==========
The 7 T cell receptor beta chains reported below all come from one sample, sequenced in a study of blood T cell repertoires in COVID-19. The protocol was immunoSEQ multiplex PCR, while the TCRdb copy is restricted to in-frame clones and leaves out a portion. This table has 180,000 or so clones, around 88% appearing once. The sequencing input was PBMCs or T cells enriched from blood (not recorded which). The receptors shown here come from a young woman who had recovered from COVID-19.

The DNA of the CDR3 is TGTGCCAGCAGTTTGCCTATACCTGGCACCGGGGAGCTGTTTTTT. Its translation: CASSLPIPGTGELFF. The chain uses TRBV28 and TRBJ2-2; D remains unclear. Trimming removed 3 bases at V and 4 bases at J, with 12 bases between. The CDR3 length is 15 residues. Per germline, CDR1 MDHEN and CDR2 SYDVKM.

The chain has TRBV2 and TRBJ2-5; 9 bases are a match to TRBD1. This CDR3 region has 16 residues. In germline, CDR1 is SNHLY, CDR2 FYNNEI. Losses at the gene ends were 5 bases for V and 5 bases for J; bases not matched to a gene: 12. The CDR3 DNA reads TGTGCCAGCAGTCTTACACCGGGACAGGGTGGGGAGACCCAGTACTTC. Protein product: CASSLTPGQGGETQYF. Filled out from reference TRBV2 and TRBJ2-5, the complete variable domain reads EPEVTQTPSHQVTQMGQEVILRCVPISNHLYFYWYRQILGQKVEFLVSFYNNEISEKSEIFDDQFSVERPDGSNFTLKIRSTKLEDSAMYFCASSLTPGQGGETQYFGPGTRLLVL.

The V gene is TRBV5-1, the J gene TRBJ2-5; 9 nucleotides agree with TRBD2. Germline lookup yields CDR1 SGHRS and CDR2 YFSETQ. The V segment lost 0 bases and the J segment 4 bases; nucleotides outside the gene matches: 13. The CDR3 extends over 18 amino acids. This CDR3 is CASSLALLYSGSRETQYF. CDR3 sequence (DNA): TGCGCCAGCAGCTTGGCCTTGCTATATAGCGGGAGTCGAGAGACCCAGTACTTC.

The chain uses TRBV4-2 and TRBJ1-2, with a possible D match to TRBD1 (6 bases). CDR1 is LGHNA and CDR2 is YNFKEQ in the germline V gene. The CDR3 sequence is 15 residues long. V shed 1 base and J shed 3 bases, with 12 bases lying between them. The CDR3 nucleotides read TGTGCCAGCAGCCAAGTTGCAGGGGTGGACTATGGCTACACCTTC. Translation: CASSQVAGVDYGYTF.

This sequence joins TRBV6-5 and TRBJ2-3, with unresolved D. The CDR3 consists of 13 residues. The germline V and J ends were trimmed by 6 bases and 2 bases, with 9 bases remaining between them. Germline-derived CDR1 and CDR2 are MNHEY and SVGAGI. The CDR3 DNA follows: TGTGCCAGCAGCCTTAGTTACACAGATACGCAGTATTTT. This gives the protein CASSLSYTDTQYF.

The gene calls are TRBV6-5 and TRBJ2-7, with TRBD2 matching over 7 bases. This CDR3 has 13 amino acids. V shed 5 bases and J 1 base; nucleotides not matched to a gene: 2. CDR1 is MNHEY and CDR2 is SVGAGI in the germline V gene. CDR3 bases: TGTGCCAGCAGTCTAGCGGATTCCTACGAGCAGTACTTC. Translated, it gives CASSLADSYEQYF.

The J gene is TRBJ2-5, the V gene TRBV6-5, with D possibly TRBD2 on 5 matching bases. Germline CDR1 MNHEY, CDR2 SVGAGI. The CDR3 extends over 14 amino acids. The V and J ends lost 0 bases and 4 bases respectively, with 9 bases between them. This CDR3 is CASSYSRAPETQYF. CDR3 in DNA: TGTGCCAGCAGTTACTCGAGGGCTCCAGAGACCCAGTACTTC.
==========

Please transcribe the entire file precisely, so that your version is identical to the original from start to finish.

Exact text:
The 7 T cell receptor beta chains reported below all come from one sample, sequenced in a study of blood T cell repertoires in COVID-19. The protocol was immunoSEQ multiplex PCR, while the TCRdb copy is restricted to in-frame clones and leaves out a portion. This table has 180,000 or so clones, around 88% appearing once. The sequencing input was PBMCs or T cells enriched from blood (not recorded which). The receptors shown here come from a young woman who had recovered from COVID-19.

The DNA of the CDR3 is TGTGCCAGCAGTTTGCCTATACCTGGCACCGGGGAGCTGTTTTTT. Its translation: CASSLPIPGTGELFF. The chain uses TRBV28 and TRBJ2-2; D remains unclear. Trimming removed 3 bases at V and 4 bases at J, with 12 bases between. The CDR3 length is 15 residues. Per germline, CDR1 MDHEN and CDR2 SYDVKM.

The chain has TRBV2 and TRBJ2-5; 9 bases are a match to TRBD1. This CDR3 region has 16 residues. In germline, CDR1 is SNHLY, CDR2 FYNNEI. Losses at the gene ends were 5 bases for V and 5 bases for J; bases not matched to a gene: 12. The CDR3 DNA reads TGTGCCAGCAGTCTTACACCGGGACAGGGTGGGGAGACCCAGTACTTC. Protein product: CASSLTPGQGGETQYF. Filled out from reference TRBV2 and TRBJ2-5, the complete variable domain reads EPEVTQTPSHQVTQMGQEVILRCVPISNHLYFYWYRQILGQKVEFLVSFYNNEISEKSEIFDDQFSVERPDGSNFTLKIRSTKLEDSAMYFCASSLTPGQGGETQYFGPGTRLLVL.

The V gene is TRBV5-1, the J gene TRBJ2-5; 9 nucleotides agree with TRBD2. Germline lookup yields CDR1 SGHRS and CDR2 YFSETQ. The V segment lost 0 bases and the J segment 4 bases; nucleotides outside the gene matches: 13. The CDR3 extends over 18 amino acids. This CDR3 is CASSLALLYSGSRETQYF. CDR3 sequence (DNA): TGCGCCAGCAGCTTGGCCTTGCTATATAGCGGGAGTCGAGAGACCCAGTACTTC.

The chain uses TRBV4-2 and TRBJ1-2, with a possible D match to TRBD1 (6 bases). CDR1 is LGHNA and CDR2 is YNFKEQ in the germline V gene. The CDR3 sequence is 15 residues long. V shed 1 base and J shed 3 bases, with 12 bases lying between them. The CDR3 nucleotides read TGTGCCAGCAGCCAAGTTGCAGGGGTGGACTATGGCTACACCTTC. Translation: CASSQVAGVDYGYTF.

This sequence joins TRBV6-5 and TRBJ2-3, with unresolved D. The CDR3 consists of 13 residues. The germline V and J ends were trimmed by 6 bases and 2 bases, with 9 bases remaining between them. Germline-derived CDR1 and CDR2 are MNHEY and SVGAGI. The CDR3 DNA follows: TGTGCCAGCAGCCTTAGTTACACAGATACGCAGTATTTT. This gives the protein CASSLSYTDTQYF.

The gene calls are TRBV6-5 and TRBJ2-7, with TRBD2 matching over 7 bases. This CDR3 has 13 amino acids. V shed 5 bases and J 1 base; nucleotides not matched to a gene: 2. CDR1 is MNHEY and CDR2 is SVGAGI in the germline V gene. CDR3 bases: TGTGCCAGCAGTCTAGCGGATTCCTACGAGCAGTACTTC. Translated, it gives CASSLADSYEQYF.

The J gene is TRBJ2-5, the V gene TRBV6-5, with D possibly TRBD2 on 5 matching bases. Germline CDR1 MNHEY, CDR2 SVGAGI. The CDR3 extends over 14 amino acids. The V and J ends lost 0 bases and 4 bases respectively, with 9 bases between them. This CDR3 is CASSYSRAPETQYF. CDR3 in DNA: TGTGCCAGCAGTTACTCGAGGGCTCCAGAGACCCAGTACTTC.